The transaction tax plan, though scaled back from its original conception, is inching ever closer to a reality.
After a meeting this morning, it seems the transaction tax plan, which failed to gain widespread acceptance at first, has received backing from 11 euro zone countries– though this acceptance could perhaps be seen as begrudging in some cases.
The plan will require some major tweaking before implementation. Originally proposed as a more wide spread levy, the transaction tax plan will most likely only cover share trades initially, with other trades following.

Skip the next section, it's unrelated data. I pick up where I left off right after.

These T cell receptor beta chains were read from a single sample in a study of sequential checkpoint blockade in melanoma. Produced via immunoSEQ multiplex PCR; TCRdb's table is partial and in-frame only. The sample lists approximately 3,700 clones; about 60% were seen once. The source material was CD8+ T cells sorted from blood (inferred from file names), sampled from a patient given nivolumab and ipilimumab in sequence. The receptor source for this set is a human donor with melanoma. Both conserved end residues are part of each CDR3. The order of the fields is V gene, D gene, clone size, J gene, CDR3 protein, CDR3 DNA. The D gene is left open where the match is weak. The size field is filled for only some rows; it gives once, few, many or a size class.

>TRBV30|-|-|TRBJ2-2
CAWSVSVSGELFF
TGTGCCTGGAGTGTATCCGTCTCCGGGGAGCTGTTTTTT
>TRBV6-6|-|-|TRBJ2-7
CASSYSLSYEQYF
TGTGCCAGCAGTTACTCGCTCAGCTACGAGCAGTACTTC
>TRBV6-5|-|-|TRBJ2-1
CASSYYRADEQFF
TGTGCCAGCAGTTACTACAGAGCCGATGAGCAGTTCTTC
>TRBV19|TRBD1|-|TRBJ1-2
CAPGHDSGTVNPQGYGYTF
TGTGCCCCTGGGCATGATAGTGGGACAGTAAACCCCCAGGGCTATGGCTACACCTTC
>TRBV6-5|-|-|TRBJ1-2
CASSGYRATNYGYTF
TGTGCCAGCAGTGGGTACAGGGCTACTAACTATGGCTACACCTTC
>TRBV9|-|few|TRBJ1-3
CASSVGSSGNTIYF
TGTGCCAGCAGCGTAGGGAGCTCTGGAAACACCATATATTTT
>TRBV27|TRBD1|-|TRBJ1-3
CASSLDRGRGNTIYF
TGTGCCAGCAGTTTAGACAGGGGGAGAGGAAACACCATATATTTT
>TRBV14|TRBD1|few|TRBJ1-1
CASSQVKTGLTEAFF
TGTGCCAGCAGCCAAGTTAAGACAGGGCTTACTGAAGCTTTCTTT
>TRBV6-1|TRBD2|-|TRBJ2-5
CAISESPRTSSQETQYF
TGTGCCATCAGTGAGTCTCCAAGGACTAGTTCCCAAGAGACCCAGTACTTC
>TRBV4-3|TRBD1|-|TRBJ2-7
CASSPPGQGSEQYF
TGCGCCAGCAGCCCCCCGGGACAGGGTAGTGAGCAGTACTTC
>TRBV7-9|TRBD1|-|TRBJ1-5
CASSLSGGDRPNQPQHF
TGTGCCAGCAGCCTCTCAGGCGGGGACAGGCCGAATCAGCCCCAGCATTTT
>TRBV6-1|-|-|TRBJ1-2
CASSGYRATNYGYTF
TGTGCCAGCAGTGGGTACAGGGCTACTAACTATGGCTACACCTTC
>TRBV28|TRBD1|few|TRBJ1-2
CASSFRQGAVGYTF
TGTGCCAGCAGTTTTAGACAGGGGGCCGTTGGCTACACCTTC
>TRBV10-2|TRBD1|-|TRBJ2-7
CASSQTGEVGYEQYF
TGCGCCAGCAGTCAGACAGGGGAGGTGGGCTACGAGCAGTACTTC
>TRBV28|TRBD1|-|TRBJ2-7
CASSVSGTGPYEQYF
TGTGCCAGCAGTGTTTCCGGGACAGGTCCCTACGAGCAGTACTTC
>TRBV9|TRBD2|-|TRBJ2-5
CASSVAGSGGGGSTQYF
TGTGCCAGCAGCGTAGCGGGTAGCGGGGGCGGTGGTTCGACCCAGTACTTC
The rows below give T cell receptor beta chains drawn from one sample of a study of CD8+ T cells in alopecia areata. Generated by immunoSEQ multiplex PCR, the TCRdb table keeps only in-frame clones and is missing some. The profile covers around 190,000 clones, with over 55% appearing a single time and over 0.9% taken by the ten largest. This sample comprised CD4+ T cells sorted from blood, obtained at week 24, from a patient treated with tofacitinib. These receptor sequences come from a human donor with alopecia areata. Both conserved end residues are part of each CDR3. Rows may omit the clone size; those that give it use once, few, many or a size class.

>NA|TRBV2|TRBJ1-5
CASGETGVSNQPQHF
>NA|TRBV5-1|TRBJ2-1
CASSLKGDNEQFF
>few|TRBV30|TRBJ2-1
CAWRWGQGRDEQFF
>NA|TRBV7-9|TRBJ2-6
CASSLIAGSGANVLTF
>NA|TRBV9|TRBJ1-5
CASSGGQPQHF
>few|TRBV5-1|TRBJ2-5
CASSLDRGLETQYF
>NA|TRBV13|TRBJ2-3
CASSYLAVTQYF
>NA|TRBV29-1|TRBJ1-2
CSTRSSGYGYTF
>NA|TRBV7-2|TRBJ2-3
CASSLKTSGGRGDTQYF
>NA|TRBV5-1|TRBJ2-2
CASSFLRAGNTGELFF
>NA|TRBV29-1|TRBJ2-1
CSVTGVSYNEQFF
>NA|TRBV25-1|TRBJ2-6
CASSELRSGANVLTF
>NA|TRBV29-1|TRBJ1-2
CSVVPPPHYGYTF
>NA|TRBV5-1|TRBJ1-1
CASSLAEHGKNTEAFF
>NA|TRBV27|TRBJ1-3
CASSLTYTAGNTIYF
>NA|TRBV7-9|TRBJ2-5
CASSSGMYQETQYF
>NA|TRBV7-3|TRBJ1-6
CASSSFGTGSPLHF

While those involved with proposing the transaction tax had originally hoped to see a .1 percent tax on the value of a share or bond trade, the tax will most likely be closer to .01 percent.
The transaction tax was proposed as a means to get banks to repay some of the money loaned to them during the financial crisis, and while this new tax will not generate anywhere near the 35 billion Euros ($48.13 billion USD) per year the original plan had called for, those pushing for the tax are saying that it is still better than nothing, according to Reuters.
There are still quite a few talks to be had over the subject, and it seems unlikely to see any such transaction tax implemented until 2016.